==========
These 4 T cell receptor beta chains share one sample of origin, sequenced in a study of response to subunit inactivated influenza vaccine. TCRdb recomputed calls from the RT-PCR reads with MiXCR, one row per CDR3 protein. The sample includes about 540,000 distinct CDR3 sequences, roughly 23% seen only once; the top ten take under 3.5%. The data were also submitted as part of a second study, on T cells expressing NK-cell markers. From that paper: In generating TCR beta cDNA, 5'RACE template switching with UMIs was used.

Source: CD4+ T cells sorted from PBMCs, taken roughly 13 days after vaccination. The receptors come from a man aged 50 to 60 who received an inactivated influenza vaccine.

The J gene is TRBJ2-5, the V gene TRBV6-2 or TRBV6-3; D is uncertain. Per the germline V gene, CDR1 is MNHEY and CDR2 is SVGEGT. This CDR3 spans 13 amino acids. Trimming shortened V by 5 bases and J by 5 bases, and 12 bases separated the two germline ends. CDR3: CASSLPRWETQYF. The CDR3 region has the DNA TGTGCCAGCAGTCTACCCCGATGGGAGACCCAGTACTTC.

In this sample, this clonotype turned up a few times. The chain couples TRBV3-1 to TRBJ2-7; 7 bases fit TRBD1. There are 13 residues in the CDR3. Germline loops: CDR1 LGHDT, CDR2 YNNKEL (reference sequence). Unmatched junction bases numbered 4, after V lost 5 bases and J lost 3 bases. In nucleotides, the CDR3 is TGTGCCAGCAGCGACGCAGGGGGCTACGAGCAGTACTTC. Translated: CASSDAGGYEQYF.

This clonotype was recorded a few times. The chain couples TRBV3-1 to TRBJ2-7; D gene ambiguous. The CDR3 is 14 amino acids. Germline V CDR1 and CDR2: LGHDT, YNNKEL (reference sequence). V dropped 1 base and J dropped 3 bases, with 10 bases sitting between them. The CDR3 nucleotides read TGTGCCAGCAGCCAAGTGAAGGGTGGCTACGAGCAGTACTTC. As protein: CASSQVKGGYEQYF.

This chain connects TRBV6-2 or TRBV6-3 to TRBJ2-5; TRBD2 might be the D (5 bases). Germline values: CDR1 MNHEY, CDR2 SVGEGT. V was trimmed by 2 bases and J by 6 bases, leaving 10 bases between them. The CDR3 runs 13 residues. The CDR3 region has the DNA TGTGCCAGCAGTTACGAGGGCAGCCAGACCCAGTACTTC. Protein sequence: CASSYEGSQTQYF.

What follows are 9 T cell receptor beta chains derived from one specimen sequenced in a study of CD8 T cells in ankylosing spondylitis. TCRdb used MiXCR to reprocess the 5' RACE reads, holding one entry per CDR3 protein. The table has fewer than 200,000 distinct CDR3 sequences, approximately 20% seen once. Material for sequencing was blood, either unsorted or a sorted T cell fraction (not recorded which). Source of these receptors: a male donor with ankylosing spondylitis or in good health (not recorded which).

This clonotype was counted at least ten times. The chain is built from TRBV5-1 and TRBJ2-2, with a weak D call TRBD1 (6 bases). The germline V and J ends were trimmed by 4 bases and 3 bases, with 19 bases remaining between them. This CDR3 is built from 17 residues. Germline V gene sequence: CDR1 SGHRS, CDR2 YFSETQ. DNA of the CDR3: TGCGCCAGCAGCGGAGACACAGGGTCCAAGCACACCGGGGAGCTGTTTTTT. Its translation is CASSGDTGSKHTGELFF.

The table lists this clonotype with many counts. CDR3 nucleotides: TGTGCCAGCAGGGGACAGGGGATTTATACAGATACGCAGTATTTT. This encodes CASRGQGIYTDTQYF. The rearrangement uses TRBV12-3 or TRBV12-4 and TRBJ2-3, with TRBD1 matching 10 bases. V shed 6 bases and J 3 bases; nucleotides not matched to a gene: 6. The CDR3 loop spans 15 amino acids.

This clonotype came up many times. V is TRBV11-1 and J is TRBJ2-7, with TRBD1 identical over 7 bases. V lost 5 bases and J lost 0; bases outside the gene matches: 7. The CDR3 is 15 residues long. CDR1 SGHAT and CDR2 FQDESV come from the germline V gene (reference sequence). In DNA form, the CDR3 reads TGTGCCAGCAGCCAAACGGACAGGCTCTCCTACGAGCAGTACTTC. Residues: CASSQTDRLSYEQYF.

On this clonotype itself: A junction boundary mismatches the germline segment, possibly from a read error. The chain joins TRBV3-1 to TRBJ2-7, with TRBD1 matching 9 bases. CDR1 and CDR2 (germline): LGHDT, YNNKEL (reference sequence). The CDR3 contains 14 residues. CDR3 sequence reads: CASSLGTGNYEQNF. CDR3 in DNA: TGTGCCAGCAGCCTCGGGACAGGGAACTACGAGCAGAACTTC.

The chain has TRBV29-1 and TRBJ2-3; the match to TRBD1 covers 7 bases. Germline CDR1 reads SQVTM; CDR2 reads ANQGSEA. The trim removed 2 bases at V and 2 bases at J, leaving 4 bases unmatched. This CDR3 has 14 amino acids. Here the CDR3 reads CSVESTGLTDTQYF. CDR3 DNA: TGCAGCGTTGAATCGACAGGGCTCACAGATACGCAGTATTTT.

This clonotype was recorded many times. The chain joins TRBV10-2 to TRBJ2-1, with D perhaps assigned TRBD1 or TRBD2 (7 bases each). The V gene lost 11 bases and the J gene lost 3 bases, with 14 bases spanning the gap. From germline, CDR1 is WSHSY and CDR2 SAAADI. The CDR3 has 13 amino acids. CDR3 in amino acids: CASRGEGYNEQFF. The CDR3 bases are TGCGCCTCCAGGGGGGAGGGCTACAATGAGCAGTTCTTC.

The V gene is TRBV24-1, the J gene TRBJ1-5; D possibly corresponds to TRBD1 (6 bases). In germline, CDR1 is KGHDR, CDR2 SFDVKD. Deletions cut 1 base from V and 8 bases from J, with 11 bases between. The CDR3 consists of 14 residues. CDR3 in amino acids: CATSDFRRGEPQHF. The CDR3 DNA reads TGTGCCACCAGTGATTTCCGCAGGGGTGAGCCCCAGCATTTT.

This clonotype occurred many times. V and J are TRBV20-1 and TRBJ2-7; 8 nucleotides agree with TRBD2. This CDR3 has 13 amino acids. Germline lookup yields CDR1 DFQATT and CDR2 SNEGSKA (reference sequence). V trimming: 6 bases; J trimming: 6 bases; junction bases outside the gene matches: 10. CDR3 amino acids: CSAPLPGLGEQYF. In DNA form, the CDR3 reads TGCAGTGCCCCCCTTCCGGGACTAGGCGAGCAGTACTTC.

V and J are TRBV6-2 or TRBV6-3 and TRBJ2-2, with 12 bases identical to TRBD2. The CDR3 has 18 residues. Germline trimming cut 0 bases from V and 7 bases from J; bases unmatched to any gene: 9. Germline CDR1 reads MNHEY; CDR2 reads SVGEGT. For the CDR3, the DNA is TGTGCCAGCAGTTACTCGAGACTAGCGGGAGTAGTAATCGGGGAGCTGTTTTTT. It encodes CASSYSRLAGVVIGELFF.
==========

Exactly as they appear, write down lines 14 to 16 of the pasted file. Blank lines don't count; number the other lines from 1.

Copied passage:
The V gene is TRBV24-1, the J gene TRBJ1-5; D possibly corresponds to TRBD1 (6 bases). In germline, CDR1 is KGHDR, CDR2 SFDVKD. Deletions cut 1 base from V and 8 bases from J, with 11 bases between. The CDR3 consists of 14 residues. CDR3 in amino acids: CATSDFRRGEPQHF. The CDR3 DNA reads TGTGCCACCAGTGATTTCCGCAGGGGTGAGCCCCAGCATTTT.

This clonotype occurred many times. V and J are TRBV20-1 and TRBJ2-7; 8 nucleotides agree with TRBD2. This CDR3 has 13 amino acids. Germline lookup yields CDR1 DFQATT and CDR2 SNEGSKA (reference sequence). V trimming: 6 bases; J trimming: 6 bases; junction bases outside the gene matches: 10. CDR3 amino acids: CSAPLPGLGEQYF. In DNA form, the CDR3 reads TGCAGTGCCCCCCTTCCGGGACTAGGCGAGCAGTACTTC.

V and J are TRBV6-2 or TRBV6-3 and TRBJ2-2, with 12 bases identical to TRBD2. The CDR3 has 18 residues. Germline trimming cut 0 bases from V and 7 bases from J; bases unmatched to any gene: 9. Germline CDR1 reads MNHEY; CDR2 reads SVGEGT. For the CDR3, the DNA is TGTGCCAGCAGTTACTCGAGACTAGCGGGAGTAGTAATCGGGGAGCTGTTTTTT. It encodes CASSYSRLAGVVIGELFF.